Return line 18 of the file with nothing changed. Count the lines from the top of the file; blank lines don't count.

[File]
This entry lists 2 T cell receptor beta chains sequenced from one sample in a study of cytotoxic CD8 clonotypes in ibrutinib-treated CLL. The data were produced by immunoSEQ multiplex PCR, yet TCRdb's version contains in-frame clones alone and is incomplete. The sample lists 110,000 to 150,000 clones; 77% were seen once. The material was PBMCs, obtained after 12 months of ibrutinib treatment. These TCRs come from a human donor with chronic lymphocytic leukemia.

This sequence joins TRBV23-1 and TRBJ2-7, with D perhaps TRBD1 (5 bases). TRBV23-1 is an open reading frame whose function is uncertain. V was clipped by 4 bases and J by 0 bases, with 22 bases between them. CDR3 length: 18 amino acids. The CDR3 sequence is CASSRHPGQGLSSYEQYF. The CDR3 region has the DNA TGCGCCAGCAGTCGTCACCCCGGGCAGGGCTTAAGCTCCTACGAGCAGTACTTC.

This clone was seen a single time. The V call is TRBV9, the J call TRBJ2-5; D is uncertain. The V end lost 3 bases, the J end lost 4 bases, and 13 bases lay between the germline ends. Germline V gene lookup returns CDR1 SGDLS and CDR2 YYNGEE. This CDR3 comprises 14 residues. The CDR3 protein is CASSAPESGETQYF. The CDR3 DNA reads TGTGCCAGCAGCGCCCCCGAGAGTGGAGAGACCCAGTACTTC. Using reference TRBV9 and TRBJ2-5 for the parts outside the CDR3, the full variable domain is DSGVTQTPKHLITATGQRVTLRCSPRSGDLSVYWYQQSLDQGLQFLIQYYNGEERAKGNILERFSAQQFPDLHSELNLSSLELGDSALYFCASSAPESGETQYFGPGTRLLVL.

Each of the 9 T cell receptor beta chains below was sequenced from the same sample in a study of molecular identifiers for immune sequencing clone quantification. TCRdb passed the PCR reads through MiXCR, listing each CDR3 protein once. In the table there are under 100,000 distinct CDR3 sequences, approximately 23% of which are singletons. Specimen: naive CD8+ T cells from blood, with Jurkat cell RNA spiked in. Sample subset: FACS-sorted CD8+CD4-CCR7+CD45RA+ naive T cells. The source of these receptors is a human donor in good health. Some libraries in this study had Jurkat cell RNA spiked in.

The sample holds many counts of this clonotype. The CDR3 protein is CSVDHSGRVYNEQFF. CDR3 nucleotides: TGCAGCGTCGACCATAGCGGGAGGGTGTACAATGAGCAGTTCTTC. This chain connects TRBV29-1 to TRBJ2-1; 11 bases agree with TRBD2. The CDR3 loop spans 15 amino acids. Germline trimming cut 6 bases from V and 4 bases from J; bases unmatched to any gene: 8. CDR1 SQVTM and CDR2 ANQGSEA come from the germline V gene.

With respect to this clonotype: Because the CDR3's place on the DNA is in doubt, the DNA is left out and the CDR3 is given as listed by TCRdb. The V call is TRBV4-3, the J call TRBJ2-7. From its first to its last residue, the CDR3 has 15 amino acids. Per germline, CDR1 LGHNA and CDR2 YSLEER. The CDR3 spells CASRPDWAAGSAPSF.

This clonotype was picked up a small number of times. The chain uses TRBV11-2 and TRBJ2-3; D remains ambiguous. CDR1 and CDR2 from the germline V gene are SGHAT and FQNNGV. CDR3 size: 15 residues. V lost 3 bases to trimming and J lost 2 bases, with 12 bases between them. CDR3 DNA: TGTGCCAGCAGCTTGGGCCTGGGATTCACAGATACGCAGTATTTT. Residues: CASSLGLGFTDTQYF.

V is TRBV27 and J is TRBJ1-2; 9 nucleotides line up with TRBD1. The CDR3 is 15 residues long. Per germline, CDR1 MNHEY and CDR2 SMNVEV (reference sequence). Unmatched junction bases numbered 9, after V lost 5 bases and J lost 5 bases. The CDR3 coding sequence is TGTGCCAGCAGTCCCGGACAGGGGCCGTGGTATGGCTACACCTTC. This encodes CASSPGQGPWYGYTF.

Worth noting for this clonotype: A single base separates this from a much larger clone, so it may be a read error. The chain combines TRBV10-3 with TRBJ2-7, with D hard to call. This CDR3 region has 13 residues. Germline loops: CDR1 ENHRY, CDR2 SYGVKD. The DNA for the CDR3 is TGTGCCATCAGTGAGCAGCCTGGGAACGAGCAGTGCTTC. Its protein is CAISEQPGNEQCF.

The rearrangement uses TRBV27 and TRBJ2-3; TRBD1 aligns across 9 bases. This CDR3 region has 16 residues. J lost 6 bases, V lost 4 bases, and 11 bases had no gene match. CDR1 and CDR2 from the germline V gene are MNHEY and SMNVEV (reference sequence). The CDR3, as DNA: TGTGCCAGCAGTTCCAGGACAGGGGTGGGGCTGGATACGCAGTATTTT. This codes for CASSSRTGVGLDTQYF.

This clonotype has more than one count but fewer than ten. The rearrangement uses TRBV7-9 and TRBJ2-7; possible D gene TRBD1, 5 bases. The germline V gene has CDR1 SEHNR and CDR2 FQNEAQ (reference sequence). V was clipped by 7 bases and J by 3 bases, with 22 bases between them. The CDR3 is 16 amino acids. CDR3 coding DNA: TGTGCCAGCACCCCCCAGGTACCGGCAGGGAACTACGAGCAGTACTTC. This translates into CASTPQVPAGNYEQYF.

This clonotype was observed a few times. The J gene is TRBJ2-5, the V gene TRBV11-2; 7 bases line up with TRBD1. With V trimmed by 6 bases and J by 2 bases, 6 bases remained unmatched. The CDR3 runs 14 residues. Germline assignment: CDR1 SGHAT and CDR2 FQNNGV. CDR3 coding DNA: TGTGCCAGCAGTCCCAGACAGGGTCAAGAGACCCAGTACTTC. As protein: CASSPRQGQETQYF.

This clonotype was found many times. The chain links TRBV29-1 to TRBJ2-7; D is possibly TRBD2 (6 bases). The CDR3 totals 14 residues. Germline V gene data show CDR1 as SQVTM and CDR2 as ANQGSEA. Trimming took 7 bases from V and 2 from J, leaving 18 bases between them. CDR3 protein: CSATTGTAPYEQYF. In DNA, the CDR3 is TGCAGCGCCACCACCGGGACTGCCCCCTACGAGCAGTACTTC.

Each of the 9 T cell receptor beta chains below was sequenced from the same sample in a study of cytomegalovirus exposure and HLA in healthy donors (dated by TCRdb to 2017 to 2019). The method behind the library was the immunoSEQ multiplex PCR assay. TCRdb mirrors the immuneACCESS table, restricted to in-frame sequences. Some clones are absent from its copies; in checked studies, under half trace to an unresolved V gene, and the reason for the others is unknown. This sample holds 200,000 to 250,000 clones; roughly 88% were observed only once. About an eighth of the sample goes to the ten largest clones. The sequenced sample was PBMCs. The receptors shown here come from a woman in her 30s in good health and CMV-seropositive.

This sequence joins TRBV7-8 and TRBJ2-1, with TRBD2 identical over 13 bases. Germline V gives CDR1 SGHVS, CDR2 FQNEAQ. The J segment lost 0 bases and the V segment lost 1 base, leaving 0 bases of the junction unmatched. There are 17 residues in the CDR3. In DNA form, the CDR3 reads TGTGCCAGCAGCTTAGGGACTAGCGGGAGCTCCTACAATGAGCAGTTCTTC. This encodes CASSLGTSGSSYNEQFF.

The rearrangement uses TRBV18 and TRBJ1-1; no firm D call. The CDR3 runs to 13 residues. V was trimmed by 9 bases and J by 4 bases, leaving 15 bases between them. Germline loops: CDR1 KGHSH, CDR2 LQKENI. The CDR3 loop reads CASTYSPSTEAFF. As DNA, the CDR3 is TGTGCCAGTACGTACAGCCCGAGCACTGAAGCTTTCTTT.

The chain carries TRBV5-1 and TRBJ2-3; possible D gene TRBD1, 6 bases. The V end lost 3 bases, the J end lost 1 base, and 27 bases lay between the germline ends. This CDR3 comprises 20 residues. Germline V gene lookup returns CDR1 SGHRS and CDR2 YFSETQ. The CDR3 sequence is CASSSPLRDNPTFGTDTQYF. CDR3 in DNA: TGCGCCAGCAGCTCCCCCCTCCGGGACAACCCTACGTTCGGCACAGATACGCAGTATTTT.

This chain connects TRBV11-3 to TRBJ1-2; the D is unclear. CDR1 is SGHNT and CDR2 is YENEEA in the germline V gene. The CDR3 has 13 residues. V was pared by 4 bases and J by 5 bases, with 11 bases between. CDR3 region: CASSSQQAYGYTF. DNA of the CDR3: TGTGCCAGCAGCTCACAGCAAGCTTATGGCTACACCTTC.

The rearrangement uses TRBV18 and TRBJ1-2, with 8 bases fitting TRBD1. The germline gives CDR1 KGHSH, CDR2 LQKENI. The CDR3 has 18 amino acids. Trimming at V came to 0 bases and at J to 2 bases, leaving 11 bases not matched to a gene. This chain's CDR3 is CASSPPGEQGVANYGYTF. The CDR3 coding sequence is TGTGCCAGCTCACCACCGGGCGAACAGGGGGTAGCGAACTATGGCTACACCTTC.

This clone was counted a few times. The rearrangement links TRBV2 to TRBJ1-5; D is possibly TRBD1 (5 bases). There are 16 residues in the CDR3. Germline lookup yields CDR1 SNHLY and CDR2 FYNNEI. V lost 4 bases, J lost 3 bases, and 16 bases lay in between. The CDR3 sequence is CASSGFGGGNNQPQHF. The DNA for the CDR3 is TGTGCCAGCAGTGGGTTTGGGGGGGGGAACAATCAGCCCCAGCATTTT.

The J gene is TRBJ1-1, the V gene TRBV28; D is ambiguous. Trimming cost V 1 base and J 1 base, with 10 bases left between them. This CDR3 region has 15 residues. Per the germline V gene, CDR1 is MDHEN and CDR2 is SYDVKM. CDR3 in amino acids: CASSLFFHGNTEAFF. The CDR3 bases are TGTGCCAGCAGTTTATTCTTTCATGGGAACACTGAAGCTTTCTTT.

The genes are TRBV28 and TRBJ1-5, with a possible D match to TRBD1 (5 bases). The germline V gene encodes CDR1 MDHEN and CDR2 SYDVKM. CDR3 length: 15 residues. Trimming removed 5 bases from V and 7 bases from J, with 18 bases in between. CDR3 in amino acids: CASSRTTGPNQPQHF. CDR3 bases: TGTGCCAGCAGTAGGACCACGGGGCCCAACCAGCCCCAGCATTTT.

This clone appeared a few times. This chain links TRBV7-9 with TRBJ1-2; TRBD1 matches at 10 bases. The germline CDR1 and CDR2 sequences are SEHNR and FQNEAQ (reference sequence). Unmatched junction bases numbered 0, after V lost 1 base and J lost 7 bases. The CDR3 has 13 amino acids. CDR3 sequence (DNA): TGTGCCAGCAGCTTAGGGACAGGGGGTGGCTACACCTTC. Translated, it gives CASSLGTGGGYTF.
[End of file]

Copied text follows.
This chain connects TRBV11-3 to TRBJ1-2; the D is unclear. CDR1 is SGHNT and CDR2 is YENEEA in the germline V gene. The CDR3 has 13 residues. V was pared by 4 bases and J by 5 bases, with 11 bases between. CDR3 region: CASSSQQAYGYTF. DNA of the CDR3: TGTGCCAGCAGCTCACAGCAAGCTTATGGCTACACCTTC.